In a recent survey by the National Association of Law Placement (NALP) and a corresponding American Lawyer article by Karen Sloan, starting salaries for associates are declining at large law firms of 700+ lawyers. While this drop is less prevalent in New York and various other markets, on the whole it seems to be the trend. Prior to the recession, associate salaries had been on a steady year-to-year rise. By 2009, $160,000 had become the standard top dollar figure adopted by nearly all large firms. However, this is no longer the case as nationally as median starting salary for large firm associates is now $145,000.

In fact, the numbers vary significantly by region. Sloan notes that in the 21 cities studied by the NALP, “salaries of $160,000 were more common at large firms in the Northeast and on the West Coast, while large firms in the Midwest tended to pay new associates a median of $125,000 and large firms in the South paid $135,000.” To provide a frame of reference, 90% of large firms in L.A. and D.C. paid $160,000 in 2009, however that number is now below 70%.  New York, on the other hand fared much better, with 87% of large firms still paying $160,000, as did 75% of firms with 251-700 lawyers. At the same time, median starting salary in cities like Seattle or Minneapolis, have fallen to $120,000 and $110,000, respectively.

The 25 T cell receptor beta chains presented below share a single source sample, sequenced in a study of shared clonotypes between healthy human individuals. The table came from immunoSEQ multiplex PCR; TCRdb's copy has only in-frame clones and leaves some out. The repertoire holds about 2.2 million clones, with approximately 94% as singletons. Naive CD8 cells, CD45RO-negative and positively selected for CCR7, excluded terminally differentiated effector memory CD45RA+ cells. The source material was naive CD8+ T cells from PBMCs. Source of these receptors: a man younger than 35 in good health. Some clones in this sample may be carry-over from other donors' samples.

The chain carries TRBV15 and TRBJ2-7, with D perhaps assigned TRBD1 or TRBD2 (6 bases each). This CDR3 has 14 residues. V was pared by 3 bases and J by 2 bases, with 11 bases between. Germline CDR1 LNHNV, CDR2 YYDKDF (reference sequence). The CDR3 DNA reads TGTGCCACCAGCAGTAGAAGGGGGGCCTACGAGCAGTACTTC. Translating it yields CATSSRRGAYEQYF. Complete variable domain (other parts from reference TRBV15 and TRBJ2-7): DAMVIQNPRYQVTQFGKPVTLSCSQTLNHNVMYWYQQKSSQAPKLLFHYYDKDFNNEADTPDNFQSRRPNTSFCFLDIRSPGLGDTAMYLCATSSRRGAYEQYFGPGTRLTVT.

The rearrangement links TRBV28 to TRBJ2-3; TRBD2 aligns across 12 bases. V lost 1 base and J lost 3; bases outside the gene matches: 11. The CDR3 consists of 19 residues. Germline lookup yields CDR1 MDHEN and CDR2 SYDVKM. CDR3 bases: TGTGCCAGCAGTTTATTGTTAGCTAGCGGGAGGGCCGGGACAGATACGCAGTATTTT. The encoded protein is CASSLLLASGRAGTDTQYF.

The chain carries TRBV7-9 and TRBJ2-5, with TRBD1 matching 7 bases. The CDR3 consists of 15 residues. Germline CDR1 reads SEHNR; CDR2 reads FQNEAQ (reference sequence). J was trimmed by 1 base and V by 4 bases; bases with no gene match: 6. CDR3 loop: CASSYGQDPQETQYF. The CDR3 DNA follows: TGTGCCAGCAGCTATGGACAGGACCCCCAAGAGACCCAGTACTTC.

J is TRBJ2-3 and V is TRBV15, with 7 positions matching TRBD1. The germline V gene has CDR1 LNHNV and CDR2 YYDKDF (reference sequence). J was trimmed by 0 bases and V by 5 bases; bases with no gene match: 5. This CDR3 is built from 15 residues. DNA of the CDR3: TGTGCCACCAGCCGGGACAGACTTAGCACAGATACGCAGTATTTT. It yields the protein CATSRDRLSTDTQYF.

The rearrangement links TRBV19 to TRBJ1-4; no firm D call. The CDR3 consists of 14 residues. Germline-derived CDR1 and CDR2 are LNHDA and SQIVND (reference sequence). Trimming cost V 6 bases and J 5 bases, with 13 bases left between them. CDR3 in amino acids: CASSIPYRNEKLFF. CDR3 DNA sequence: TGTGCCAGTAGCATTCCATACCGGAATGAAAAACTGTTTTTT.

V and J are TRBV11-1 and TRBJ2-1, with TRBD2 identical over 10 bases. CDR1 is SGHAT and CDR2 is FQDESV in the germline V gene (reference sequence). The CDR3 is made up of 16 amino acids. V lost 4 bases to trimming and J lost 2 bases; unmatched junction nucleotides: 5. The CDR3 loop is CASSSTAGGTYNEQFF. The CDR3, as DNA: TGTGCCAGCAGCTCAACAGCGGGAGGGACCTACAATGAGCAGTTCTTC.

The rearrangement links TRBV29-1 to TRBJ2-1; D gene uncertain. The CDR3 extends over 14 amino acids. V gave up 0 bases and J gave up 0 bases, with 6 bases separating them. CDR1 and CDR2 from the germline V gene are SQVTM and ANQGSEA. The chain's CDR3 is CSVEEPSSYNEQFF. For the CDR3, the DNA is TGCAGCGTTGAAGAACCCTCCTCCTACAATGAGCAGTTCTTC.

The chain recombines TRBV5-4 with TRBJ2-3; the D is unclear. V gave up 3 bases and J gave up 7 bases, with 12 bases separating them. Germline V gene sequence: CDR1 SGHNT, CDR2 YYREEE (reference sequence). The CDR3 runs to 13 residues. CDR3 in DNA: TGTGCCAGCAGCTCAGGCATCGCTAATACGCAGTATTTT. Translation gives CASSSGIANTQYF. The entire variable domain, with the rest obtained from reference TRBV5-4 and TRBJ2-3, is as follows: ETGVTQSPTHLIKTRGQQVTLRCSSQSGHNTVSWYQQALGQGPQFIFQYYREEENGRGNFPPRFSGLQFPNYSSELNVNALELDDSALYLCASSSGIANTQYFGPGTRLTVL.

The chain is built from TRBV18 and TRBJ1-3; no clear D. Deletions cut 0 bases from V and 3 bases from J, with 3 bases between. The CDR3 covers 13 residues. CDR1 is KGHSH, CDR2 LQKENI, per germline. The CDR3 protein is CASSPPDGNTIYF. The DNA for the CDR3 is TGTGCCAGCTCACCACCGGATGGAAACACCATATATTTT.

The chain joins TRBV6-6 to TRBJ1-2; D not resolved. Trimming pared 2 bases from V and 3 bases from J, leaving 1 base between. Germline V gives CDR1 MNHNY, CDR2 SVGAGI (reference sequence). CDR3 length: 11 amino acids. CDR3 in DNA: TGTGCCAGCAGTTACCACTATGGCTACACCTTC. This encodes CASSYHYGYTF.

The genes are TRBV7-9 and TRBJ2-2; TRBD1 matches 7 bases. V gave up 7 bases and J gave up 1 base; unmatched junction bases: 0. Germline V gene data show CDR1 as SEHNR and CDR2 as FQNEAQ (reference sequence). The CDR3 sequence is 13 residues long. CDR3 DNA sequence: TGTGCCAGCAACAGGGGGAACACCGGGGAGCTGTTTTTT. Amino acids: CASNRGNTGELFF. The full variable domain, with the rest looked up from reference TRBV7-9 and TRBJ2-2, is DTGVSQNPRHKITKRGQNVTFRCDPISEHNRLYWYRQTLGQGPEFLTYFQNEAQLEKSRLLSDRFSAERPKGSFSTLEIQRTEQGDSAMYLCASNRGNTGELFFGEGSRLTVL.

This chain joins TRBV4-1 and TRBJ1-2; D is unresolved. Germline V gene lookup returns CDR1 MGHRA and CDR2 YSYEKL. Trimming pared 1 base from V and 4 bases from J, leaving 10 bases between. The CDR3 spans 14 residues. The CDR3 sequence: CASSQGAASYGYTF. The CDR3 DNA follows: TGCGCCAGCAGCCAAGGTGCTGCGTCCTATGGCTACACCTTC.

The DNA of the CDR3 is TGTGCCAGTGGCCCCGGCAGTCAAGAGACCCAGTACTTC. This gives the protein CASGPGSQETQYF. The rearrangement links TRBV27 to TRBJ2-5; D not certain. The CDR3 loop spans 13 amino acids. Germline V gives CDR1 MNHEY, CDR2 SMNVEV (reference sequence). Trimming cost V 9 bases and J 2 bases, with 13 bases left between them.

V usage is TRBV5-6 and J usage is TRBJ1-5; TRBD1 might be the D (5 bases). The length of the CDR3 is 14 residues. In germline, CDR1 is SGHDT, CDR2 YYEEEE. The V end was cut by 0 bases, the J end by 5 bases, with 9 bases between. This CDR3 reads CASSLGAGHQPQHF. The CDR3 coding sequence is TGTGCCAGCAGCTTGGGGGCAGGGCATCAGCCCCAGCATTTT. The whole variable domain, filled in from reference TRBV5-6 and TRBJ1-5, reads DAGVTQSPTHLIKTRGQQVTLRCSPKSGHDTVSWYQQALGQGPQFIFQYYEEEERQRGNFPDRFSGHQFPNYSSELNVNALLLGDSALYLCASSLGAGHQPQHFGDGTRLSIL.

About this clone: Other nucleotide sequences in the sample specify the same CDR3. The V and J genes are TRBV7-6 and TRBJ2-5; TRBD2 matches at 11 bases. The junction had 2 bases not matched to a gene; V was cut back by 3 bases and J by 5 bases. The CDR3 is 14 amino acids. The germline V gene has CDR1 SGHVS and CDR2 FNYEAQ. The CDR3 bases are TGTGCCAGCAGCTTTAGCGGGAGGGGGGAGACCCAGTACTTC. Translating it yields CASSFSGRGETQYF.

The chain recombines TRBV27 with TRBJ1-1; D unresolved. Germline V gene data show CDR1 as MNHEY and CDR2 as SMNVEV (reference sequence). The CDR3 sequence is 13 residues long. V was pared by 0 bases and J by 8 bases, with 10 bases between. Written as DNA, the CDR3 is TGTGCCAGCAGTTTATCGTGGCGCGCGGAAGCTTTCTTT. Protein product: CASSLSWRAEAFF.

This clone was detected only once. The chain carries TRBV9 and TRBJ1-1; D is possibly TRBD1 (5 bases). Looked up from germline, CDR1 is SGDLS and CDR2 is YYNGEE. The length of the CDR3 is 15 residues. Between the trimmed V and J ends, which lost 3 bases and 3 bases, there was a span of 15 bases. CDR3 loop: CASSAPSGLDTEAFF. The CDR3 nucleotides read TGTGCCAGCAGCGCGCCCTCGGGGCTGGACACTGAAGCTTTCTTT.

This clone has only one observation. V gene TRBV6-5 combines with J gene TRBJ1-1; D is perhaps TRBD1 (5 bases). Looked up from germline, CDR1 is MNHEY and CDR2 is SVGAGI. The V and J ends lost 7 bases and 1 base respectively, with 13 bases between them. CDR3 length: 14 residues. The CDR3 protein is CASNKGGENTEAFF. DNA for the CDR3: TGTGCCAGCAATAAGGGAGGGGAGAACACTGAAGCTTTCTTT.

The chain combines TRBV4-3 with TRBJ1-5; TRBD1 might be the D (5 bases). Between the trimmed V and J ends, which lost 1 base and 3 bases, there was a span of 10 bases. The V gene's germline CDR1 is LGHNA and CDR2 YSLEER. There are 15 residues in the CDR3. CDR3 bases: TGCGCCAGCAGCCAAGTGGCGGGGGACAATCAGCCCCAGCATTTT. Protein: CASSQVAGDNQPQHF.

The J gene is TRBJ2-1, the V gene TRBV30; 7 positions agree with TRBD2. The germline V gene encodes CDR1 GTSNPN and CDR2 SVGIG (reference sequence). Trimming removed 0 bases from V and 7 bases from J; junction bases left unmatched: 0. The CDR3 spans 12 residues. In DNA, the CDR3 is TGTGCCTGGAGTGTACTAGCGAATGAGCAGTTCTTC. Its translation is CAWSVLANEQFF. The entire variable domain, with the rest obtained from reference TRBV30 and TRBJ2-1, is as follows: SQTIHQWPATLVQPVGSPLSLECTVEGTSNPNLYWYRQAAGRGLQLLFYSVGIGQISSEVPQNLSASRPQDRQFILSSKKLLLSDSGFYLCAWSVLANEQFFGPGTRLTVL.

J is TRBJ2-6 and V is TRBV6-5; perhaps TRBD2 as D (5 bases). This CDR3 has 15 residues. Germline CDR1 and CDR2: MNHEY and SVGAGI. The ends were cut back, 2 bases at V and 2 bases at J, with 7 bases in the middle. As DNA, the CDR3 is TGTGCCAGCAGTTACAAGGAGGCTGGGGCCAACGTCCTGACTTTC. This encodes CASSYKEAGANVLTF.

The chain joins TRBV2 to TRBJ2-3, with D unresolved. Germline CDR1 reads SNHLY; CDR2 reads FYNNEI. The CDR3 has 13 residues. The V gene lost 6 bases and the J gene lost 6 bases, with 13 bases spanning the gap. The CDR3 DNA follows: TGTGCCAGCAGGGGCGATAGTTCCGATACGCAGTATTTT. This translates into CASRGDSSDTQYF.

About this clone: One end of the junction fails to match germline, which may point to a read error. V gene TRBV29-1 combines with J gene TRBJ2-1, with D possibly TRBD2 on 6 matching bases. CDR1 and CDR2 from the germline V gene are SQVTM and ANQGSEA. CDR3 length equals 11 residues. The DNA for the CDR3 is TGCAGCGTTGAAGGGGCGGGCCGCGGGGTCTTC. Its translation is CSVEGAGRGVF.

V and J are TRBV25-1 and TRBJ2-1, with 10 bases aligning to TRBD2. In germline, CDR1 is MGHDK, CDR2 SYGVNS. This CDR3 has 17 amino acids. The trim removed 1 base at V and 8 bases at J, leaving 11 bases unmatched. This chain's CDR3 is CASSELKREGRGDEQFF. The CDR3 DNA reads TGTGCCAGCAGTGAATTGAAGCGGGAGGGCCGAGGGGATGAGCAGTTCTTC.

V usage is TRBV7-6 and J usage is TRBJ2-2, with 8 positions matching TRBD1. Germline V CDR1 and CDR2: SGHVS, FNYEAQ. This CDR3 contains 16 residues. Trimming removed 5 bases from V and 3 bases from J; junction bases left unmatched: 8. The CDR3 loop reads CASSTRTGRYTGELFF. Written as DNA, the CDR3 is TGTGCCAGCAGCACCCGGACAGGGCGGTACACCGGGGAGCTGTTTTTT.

For smaller firms across the country, the outlook is slightly better. Contrary to expectation, firms with 251-500 lawyers reported an increase in starting pay from $125,000 to $135,000. Overall, median starting salaries for all law firm jobs rose from $115,000 last year to $125,000 in 2012. For small shops of 2-25 lawyers the median was $70,750. Interestingly, the findings among mid-size firms are less clear. Research actually suggests that large firms of 700+ paid the highest at $145,000, while firms of 251-500 lawyers actually paid a median of $10,000 higher ($135,000) than firms of 501-700 ($125,000).

Overall, the verdict seems to be that associate starting salaries are not as high as they once were. Certain markets like New York, L.A., and D.C. have fared better than others, but top dollar salaries of $160,000 are becoming less common across the country. Experts see this continuing to be the case for the foreseeable future, with expected stagnancy until the demand for legal services changes significantly from where it is now.